Because he figured his mother would notice if he was suddenly no longer lying around the house during the day, he’d told her that he’d gotten a job. She was sitting in front of the television when he handed her a bowl of box macaroni and cheese he’d made her for dinner and said, “I got a job, Ma. I start tomorrow.” He hadn’t planned to tell his mother whom he’d be working for, and, conveniently, she didn’t ask. She just turned her face toward him, her eyes peeling reluctantly away from the screen, and a watery film of tears started to pool below her eyes. Her voice, though, betrayed no emotion when she spoke.
“Thank the Lord,” she said.
In the nights before he started work, as he lay down to sleep, he fantasized about his reunion with his father—of kneeling next to him to lay tile like they used to, his father turning to him to apologize for the last eight years. Sometimes in these fantasies Clint acted first. He would approach his father installing insulation, maybe, and ask him why in such a way that would break his heart. In one dream—one that he replayed often—when Clint asked why his father looked at him hard and said, “I didn’t leave my wife. That woman wasn’t my wife. She’d turned into someone else.” After months of replaying the scene, the sting of the revelation wore off because Clint knew it was true. He could remember a time when she hadn’t been the way she was now, when she had cooked him dinners instead of the other way around, when her face had reflected something other than the TV screen.
What made Clint fume now was thinking about what his father had said to him when he showed up at the construction sight for the first day of work. He’d made a joke. Said, “Can’t believe you gave me all those free hours of labor back when you were a kid.” Then he took slow steps forward toward Clint, holding his arms out as if welcoming him into a hug. “Guess my jig is up.” And then he let his arms fall to his sides.
Clint and his father had spoken on the phone several times each year since he’d moved away. When he was fifteen Clint had received a postcard from Miami. It was signed, “Dad & Tammy.” That was the first time his dad had hinted at his remarriage. In the next phone call, maybe six months later, his father spoke of Tammy as if she had always been there and needed no explanation. That was the way it’d been in every call since.
When Clint finally met Tammy, though, last summer, his dad had given him an almost too proper introduction. In the middle of the workday he’d taken them both to Waffle House. But he hadn’t left much time for them to get to know each other if that’s what he was hoping to accomplish. He’d spent the whole hour telling the story, in great detail, of how they’d met, keeping a mouthful of hash browns perpetually tucked in the pocket of his cheek. The air conditioning had seemed to freeze the construction sweat on Clint’s back and neck and drove him to eat his lukewarm waffle like a maniac. Tammy and his dad had met at a Chick-fil-A grand opening in Gulf Breeze. They’d camped out overnight, aiming to be two of the first one hundred people in line that would earn free sandwiches every week for a year. Their tents ended up next to each other. “And the rest is history!” Clint’s dad had boomed, shoveling another forkful of food into his mouth. He was living in Pensacola at the time and had gone because the new restaurant was so close to his house. Tammy, on the other had, was something of a habitual Chick-fil-A camper; she’d traveled three hours to be there. Her passion for the sport had infected Clint’s dad. “We’ve been to thirteen grand openings since then,” he’d said, looking lovingly at Tammy. “If it comes within two hundred miles of us, we’ll be there.” Tammy had gone red and smiled. “It’s just a fun thing to do,” she’d explained.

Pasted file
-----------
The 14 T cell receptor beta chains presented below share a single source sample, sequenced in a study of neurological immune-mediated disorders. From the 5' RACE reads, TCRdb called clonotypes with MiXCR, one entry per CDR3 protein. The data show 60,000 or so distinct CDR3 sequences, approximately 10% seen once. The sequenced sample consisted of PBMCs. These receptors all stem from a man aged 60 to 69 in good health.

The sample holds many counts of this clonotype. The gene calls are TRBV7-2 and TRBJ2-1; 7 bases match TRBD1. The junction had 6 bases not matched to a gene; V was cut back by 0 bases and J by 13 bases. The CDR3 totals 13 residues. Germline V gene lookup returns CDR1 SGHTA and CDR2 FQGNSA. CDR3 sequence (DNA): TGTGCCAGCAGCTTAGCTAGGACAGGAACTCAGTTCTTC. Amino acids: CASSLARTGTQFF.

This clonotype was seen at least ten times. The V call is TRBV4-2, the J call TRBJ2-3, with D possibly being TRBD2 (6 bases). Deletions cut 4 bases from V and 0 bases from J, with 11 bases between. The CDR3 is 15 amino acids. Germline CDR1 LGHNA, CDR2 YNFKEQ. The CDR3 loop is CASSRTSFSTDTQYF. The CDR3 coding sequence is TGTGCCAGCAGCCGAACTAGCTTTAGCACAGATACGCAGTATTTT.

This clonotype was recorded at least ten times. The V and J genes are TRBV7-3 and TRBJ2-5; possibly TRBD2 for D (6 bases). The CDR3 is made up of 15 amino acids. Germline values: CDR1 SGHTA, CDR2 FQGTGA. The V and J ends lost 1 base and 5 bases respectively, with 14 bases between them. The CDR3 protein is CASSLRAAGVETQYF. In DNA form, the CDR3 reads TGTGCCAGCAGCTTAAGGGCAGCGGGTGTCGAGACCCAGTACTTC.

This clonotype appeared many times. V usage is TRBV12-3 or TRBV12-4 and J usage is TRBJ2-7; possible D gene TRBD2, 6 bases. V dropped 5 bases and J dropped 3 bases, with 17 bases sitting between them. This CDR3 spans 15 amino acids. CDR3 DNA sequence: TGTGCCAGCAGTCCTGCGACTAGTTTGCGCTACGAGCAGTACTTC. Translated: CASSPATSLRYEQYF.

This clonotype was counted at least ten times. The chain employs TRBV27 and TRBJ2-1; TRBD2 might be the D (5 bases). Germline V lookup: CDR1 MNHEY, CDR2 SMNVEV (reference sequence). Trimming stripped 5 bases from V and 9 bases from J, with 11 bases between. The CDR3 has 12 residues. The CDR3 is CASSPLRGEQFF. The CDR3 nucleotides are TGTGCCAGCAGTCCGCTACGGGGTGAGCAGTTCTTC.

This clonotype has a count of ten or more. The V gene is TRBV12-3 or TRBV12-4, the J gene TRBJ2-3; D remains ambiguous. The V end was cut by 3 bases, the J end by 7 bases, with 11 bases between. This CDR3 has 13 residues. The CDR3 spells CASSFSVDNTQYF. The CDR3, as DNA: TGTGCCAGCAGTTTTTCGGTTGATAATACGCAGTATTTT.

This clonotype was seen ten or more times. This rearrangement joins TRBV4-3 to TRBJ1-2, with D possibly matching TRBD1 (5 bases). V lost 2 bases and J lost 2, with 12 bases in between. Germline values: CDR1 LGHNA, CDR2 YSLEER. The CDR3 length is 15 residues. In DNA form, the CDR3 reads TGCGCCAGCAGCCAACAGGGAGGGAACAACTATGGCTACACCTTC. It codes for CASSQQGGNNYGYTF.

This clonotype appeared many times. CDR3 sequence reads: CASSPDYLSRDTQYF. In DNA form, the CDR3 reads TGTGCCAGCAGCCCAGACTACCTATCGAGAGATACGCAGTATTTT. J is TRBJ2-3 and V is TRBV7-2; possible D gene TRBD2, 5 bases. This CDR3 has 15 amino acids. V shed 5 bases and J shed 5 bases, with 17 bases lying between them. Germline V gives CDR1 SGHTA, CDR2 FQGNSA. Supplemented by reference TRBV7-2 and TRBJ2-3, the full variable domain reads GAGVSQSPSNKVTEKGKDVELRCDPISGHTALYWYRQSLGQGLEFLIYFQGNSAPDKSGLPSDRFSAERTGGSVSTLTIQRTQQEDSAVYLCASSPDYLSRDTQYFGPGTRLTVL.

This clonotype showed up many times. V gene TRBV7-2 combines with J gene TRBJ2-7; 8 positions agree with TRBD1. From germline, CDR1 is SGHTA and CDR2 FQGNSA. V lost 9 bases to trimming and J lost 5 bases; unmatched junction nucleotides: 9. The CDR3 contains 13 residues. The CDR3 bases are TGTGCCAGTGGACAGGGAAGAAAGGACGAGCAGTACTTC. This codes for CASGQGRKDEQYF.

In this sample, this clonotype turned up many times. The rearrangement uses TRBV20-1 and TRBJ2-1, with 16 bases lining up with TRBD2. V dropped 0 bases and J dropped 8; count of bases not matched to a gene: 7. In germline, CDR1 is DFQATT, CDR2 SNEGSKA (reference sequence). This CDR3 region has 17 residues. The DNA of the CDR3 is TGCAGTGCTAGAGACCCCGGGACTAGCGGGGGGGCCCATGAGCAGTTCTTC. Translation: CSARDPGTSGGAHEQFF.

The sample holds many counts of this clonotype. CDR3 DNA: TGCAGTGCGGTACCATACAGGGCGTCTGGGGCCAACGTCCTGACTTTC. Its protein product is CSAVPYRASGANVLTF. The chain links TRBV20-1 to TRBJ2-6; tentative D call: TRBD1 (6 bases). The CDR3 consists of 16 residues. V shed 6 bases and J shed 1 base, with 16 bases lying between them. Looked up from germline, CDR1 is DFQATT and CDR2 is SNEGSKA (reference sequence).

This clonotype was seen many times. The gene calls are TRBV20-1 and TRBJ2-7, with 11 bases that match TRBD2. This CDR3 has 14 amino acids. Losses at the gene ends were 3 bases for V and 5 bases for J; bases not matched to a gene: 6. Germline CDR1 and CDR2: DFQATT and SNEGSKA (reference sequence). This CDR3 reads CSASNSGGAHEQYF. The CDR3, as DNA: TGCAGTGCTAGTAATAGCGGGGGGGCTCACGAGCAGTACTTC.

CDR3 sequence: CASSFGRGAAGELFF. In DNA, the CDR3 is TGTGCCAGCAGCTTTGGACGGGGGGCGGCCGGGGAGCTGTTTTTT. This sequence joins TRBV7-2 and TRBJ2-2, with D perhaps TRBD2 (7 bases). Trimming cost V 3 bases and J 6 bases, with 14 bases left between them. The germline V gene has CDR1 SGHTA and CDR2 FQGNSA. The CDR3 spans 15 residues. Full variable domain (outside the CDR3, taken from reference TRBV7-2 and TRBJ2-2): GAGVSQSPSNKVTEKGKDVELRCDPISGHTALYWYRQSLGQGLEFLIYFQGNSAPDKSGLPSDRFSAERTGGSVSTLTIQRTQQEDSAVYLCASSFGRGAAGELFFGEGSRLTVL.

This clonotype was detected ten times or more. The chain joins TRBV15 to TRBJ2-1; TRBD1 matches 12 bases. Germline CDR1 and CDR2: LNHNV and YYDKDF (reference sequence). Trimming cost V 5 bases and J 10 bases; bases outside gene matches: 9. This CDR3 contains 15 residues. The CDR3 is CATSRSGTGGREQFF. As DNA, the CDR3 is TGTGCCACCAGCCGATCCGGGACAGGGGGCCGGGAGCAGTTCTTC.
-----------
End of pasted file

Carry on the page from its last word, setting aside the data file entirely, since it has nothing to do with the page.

Clint wants nothing more than to pull over and look at the baby, now gurgling contentedly to itself. But his hands remain welded to the steering wheel and his foot doesn’t let up a bit on the pedal. Still, every moment he stays on the road feels like another nail in his coffin. He can’t go back to Milton, of course, but he can’t keep driving with this baby, either.
He remembers suddenly why this all feels familiar. Once, a few years ago when his grandma died and Gary’s daughter by his first wife was in town with her three kids, Clint was assigned to cart the kids from Gary’s house to the church for the funeral. He had never driven with a child in a car before. The kids were old enough to not need car seats, but he’d still been nervous. In part, he’d felt a pressure to talk to them, entertain them. And in part he’d felt a responsibility heavier than anything. He’d taken his turns cautiously. He’d turned the radio down. He’d parented his own mother every day, but these kids were different, fresh, full of promise. They were quiet, anxious, blond, buttoned up. They had lives ahead of them.
Clint finds himself turning off the highway, frightened at the thought of what he is about to do. The pavement beneath the tires turns into loose gravel and then into gray dirt and his headlights carve holes in the perfect black ahead. He’s passing the turnoff that leads to Gary’s and wonders if it’s probably too late—he could still hand the car over to Gary for a few hundred dollars. But it is too late. Instead he turns onto Larrabee Loop and parks in front of the trailer, angling the car so that the headlights cast a little light on the trailer but don’t shine directly through the windows. He gets out of the car, leaving it running, and creeps to the north side of the trailer to Erin’s window. He taps quietly at the glass.